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Thursday, January 11, 2018

Plantar Fascial Tearing with Intense Inflammation MRI Images

The Plantar Fascia on the bottom of the foot should be as dark as the Achilles Tendon shown here.

The Plantar Fascia should be uniform thickness and density. Here it is seen rising up and with gray holes. 

The slice through the bottom of the foot under the heel bone showing a bursae sac of intense inflammation. 

This is the section that is at a right angle to the raised part of the plantar fascia seen above. The fascia above my arrow should be a solid dark fiber like the Achilles. In this image, it is showing 90% torn with the gray signifying fluid and scar tissue. 

The image just in front of the last view looking more solid, although some irregularity and less density.

This is the initial image again in our series showing a section of plantar fascia separated from the bone. 

A defect in the plantar fascia more to the outside of the foot. The arrow denotes the defect and is surrounded by intense inflammation probably a bursal sac. 

Only slight irregularity noted in the plantar at this section, but see the inflammation is so intense it distorts the normal fat pad below the arrow. 



This is really the best image of the problem. The patient's image shows the split partial horizontal tear of the plantar fascia seen as is there was a layer of Oreo cookie in the fascia. How do we know it is injured, the intense inflammation under the tear where the swelling is pulled downward by gravity. I would not want to walk on that heal.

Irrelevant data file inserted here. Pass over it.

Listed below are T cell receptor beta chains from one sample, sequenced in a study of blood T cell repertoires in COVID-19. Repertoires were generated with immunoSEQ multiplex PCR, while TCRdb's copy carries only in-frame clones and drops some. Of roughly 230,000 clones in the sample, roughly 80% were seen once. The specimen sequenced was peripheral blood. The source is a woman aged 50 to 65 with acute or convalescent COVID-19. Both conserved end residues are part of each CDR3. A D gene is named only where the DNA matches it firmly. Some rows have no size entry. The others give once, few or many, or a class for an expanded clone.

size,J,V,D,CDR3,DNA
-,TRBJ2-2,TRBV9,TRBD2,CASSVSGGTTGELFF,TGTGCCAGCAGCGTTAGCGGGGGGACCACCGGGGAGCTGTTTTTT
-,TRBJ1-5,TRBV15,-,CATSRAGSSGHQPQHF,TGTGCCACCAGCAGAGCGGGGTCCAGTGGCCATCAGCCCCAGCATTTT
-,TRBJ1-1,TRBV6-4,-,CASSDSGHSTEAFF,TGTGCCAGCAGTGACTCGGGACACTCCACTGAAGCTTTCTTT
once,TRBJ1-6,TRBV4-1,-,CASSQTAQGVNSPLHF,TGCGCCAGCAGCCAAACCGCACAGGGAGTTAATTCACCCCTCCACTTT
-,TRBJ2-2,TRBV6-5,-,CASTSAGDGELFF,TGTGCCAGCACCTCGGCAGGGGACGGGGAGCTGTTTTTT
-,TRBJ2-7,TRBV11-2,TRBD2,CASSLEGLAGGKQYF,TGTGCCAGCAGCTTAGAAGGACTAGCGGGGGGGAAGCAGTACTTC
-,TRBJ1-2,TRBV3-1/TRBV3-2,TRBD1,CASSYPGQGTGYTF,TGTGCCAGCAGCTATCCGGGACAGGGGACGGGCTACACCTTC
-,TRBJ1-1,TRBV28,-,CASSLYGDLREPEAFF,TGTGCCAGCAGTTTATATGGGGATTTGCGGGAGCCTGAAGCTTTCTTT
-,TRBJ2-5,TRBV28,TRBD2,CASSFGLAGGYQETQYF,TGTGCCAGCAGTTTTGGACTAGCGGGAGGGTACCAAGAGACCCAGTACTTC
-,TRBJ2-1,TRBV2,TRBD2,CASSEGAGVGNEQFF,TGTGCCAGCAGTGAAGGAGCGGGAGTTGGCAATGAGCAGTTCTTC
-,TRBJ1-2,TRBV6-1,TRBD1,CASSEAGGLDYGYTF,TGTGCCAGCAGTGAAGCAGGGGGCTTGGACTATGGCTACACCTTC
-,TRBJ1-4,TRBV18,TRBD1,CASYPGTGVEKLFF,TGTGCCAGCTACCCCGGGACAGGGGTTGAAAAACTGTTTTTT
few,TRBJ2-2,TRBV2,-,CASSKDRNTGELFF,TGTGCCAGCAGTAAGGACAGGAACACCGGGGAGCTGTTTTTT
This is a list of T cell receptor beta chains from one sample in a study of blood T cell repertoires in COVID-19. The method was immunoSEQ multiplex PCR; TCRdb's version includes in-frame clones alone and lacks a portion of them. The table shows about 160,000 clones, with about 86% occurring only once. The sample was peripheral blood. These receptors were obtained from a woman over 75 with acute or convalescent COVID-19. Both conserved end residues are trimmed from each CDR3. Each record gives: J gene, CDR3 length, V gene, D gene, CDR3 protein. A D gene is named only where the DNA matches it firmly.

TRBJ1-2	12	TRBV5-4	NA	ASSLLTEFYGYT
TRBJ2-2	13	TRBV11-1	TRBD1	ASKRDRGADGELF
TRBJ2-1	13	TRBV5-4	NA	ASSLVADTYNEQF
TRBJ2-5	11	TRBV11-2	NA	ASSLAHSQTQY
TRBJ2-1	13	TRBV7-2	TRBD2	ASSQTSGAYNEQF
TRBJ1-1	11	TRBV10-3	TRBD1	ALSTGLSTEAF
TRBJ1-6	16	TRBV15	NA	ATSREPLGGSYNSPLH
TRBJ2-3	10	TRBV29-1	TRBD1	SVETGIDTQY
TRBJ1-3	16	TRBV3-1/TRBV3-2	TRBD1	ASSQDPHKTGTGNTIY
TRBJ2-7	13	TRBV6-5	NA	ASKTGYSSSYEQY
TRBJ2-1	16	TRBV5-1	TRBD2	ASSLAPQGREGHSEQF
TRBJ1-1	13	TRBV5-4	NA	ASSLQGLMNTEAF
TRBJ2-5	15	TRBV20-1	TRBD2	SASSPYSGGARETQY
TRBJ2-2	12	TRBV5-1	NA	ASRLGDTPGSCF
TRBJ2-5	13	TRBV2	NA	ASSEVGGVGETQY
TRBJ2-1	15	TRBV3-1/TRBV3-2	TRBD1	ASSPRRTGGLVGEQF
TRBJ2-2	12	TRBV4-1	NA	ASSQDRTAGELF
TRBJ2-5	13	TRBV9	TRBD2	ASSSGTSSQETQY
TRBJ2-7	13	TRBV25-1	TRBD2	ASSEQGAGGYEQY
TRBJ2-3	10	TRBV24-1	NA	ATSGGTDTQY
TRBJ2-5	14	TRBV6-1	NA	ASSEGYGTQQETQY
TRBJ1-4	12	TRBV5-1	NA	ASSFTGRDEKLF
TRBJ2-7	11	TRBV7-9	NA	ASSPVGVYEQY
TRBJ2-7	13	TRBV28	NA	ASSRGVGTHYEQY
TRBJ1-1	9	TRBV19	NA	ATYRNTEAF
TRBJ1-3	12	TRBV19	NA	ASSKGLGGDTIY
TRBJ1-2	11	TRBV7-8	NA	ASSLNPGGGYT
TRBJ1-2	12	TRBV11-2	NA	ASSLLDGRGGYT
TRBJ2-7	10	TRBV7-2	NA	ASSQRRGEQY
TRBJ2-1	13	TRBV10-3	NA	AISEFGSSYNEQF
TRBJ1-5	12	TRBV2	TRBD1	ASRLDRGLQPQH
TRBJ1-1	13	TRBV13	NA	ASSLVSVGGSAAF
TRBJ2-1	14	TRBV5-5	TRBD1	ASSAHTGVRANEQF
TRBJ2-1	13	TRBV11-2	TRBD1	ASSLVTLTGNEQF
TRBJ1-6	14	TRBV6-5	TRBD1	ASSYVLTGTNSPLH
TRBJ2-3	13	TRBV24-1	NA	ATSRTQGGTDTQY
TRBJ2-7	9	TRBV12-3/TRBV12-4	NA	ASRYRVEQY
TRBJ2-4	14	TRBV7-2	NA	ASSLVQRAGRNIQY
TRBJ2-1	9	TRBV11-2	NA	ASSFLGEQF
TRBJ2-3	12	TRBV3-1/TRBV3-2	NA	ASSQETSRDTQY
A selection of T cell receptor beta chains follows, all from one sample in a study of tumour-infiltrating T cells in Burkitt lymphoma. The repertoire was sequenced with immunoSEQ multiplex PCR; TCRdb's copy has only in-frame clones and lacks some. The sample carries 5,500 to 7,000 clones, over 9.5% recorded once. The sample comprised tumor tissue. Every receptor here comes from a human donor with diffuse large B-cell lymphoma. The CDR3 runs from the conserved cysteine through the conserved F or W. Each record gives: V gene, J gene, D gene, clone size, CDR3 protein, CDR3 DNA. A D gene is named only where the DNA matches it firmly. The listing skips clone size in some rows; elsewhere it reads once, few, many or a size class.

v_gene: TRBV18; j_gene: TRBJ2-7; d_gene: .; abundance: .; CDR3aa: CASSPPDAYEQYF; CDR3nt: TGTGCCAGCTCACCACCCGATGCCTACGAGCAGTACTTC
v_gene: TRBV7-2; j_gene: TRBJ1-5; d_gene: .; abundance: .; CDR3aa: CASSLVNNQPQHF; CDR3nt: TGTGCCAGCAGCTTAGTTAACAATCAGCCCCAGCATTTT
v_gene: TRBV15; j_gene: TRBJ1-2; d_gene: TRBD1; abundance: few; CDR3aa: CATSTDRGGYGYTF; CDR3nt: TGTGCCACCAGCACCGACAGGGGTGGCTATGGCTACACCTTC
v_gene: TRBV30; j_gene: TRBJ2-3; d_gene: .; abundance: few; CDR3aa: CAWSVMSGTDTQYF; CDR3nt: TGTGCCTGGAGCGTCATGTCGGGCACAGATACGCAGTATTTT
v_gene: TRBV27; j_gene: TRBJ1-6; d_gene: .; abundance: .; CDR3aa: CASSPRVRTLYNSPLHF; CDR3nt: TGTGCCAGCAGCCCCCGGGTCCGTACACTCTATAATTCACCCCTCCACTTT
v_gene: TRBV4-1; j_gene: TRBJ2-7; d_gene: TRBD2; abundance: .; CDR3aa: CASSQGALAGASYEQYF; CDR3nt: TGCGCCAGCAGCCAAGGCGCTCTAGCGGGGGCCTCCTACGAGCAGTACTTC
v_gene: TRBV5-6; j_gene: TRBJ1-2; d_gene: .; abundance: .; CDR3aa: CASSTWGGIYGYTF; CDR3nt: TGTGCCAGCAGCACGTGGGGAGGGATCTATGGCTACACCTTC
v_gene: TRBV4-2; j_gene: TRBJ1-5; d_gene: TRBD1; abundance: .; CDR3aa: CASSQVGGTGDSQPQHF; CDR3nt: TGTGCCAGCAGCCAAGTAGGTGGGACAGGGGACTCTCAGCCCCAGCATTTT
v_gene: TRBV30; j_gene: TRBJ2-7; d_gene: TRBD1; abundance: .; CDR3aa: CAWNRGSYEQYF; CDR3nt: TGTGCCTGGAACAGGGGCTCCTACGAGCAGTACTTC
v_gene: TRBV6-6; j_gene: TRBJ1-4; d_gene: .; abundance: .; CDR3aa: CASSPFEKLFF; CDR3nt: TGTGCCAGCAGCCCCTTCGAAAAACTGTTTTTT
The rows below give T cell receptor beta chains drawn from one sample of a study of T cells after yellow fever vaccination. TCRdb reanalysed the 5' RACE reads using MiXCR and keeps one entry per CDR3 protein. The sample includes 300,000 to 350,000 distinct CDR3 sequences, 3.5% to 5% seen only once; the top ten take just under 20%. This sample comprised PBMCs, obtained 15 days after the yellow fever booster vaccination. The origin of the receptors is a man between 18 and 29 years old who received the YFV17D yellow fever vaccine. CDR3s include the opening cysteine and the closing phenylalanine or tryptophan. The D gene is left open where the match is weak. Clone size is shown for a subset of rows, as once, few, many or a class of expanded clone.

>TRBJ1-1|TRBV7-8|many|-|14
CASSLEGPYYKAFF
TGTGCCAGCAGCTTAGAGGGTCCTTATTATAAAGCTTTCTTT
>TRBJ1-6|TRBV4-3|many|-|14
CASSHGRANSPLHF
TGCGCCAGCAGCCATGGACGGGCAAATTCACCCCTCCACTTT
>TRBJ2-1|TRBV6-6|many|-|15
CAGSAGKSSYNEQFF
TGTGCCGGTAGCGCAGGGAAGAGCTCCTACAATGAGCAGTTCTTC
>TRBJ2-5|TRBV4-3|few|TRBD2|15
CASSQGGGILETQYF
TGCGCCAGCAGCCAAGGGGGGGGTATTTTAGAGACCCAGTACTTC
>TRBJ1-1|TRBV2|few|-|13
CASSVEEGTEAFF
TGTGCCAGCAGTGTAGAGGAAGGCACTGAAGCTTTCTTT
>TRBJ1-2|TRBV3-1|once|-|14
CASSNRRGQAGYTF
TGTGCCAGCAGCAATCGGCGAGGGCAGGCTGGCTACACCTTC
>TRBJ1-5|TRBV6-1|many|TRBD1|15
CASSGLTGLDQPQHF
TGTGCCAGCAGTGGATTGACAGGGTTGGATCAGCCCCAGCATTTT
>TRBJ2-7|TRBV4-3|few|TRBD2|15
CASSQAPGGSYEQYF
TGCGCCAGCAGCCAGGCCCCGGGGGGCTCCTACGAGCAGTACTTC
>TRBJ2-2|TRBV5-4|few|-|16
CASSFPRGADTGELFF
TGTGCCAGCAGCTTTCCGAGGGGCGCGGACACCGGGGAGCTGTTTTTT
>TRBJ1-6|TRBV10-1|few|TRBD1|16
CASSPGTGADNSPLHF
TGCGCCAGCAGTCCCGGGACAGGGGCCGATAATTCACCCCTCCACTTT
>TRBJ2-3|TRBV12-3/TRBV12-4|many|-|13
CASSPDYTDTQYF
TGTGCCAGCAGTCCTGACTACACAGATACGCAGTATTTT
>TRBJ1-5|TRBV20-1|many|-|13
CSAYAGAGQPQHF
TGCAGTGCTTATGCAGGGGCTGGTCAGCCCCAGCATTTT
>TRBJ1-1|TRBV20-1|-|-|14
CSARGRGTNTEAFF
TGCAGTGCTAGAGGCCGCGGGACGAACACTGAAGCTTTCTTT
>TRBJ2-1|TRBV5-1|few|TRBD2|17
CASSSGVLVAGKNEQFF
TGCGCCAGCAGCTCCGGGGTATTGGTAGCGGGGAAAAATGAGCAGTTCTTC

This is the same image of the plantar fascia 1/8th inch further under the heel bone. It looks totally fine, so the tear is the 1/2 inch in front of its attachement into the heel. The swelling from infracalcaneal bursitis will travel all under the heel and the reason patients can not walk well. The plantar fascial tear protocol should be started. Plantar bursitis will take some work off-weighting the heel to transfer the weight into the arch. 

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Thank you very much for leaving a comment. Due to my time restraints, some comments may not be answered.I will answer questions that I feel will help the community as a whole.. I can only answer medical questions in a general form. No specific answers can be given. Please consult a podiatrist, therapist, orthopedist, or sports medicine physician in your area for specific questions.